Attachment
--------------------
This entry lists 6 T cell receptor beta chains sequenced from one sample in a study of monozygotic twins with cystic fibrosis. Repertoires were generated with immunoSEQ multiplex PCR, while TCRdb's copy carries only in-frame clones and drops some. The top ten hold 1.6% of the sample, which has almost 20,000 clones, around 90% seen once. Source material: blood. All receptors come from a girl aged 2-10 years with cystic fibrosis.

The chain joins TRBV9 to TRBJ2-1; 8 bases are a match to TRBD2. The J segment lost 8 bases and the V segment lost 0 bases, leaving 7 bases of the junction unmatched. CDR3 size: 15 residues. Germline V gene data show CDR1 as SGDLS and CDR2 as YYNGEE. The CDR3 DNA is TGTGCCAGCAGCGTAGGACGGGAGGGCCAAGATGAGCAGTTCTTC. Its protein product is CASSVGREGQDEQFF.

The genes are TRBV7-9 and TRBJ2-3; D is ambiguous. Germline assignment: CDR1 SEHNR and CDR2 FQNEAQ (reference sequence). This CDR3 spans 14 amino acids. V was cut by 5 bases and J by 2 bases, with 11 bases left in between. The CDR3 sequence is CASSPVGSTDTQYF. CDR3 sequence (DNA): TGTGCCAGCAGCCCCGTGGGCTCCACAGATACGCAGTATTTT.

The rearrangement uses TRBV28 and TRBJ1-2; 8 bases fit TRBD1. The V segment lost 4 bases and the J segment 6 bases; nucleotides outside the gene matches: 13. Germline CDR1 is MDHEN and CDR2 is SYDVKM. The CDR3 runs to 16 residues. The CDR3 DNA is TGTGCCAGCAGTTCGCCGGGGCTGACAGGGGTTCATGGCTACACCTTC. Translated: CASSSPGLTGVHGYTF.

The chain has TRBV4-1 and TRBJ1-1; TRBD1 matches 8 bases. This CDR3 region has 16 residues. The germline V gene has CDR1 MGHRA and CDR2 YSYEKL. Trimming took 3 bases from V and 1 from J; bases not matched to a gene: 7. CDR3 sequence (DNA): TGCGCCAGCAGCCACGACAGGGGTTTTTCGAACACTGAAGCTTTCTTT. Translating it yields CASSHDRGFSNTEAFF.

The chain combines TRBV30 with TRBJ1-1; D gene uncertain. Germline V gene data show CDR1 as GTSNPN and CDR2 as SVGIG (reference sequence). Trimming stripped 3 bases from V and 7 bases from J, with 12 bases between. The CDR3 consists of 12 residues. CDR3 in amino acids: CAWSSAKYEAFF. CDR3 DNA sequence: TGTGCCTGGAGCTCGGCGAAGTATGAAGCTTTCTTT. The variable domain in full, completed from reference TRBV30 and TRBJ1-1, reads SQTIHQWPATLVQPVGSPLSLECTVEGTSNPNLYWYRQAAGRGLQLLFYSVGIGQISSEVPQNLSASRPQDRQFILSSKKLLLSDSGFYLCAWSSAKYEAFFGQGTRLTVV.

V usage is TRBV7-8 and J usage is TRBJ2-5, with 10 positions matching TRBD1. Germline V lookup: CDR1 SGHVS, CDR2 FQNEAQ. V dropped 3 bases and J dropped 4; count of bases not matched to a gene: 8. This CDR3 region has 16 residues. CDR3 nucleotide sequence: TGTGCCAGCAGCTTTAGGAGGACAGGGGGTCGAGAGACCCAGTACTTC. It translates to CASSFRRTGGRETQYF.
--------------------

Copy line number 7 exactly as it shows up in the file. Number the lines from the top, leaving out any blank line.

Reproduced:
V usage is TRBV7-8 and J usage is TRBJ2-5, with 10 positions matching TRBD1. Germline V lookup: CDR1 SGHVS, CDR2 FQNEAQ. V dropped 3 bases and J dropped 4; count of bases not matched to a gene: 8. This CDR3 region has 16 residues. CDR3 nucleotide sequence: TGTGCCAGCAGCTTTAGGAGGACAGGGGGTCGAGAGACCCAGTACTTC. It translates to CASSFRRTGGRETQYF.